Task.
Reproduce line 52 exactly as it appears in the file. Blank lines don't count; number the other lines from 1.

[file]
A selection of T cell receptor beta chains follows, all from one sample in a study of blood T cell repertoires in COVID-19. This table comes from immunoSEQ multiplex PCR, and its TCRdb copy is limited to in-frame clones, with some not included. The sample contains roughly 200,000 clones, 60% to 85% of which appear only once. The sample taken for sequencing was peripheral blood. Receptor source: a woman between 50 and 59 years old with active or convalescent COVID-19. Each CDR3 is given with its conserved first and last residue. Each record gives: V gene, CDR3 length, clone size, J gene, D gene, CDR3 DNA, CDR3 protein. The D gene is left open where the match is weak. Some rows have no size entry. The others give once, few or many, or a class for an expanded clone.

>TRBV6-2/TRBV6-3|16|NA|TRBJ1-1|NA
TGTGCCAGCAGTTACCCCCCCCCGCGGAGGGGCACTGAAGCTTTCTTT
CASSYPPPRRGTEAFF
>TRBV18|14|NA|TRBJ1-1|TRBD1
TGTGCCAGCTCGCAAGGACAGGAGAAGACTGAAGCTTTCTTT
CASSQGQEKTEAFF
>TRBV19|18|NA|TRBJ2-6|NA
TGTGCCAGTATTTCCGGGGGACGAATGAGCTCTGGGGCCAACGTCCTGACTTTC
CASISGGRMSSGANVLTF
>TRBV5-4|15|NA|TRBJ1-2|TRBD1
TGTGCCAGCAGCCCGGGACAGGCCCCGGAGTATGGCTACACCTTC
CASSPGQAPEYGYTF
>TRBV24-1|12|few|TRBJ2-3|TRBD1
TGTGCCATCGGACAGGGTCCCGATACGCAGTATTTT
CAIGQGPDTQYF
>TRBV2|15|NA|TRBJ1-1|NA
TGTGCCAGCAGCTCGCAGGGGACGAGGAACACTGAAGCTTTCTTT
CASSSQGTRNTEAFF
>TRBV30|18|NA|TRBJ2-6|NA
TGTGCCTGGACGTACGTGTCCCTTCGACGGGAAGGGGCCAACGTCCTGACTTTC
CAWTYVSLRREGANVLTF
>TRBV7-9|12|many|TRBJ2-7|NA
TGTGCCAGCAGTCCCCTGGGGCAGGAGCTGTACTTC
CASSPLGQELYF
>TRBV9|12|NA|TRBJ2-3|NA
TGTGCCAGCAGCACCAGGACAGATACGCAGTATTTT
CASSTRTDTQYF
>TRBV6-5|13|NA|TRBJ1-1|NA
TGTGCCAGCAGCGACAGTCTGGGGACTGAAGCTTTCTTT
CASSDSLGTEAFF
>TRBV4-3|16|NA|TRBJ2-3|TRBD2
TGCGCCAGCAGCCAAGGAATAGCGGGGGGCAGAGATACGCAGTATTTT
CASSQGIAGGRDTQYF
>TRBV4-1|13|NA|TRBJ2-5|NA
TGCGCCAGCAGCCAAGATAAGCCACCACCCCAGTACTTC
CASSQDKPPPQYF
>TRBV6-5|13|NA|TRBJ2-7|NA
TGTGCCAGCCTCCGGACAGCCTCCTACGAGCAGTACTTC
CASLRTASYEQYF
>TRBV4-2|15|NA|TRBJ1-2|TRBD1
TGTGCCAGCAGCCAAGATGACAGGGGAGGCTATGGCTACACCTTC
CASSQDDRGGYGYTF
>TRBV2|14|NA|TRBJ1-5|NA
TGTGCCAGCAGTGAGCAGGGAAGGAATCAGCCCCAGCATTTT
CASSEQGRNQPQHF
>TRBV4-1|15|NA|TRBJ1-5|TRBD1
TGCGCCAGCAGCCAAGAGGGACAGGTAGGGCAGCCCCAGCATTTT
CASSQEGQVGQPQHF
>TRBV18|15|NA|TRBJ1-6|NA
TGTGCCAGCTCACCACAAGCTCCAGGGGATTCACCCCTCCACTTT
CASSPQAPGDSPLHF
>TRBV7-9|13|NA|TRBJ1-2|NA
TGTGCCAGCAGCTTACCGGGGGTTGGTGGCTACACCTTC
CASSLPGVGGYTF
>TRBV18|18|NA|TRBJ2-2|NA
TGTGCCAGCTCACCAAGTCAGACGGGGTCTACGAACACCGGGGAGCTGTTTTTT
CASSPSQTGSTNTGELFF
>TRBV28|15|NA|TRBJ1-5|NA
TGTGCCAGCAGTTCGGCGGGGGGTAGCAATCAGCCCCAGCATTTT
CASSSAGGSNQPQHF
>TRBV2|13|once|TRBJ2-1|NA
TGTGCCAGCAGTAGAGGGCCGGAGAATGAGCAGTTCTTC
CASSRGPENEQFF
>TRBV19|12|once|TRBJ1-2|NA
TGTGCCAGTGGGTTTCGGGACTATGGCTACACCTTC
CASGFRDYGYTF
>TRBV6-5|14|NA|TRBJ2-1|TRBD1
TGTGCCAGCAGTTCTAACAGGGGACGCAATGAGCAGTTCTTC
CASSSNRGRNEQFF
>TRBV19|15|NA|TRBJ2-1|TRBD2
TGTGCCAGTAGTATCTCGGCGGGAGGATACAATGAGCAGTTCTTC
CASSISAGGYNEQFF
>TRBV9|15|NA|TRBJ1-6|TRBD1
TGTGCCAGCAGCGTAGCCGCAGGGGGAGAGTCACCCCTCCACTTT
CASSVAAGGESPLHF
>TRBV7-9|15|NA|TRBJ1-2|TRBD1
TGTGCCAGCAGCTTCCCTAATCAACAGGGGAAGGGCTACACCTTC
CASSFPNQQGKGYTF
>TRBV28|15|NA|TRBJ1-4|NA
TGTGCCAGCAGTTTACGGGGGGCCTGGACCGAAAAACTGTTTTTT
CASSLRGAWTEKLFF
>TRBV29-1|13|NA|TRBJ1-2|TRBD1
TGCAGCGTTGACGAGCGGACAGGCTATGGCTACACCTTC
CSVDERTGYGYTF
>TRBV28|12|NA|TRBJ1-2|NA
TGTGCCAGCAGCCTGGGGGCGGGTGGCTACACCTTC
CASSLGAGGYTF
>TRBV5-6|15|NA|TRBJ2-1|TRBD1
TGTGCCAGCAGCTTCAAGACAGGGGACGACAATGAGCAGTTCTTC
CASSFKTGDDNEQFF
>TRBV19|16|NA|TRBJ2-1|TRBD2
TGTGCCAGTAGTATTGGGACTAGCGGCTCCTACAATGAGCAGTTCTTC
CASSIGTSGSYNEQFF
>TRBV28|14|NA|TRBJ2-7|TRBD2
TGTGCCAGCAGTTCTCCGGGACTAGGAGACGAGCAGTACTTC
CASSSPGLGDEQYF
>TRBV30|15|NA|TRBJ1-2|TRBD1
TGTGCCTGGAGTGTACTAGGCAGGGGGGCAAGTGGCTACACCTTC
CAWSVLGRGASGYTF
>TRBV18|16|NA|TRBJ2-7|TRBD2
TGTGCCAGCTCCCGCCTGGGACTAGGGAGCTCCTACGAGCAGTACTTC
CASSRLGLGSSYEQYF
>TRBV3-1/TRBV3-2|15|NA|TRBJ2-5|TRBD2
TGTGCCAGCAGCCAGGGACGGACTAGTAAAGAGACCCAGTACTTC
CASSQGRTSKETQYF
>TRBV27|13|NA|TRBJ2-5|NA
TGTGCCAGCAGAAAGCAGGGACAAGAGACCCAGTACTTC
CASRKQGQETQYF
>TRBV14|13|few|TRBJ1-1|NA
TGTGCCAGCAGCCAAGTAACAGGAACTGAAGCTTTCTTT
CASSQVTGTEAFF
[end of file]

CASSPQAPGDSPLHF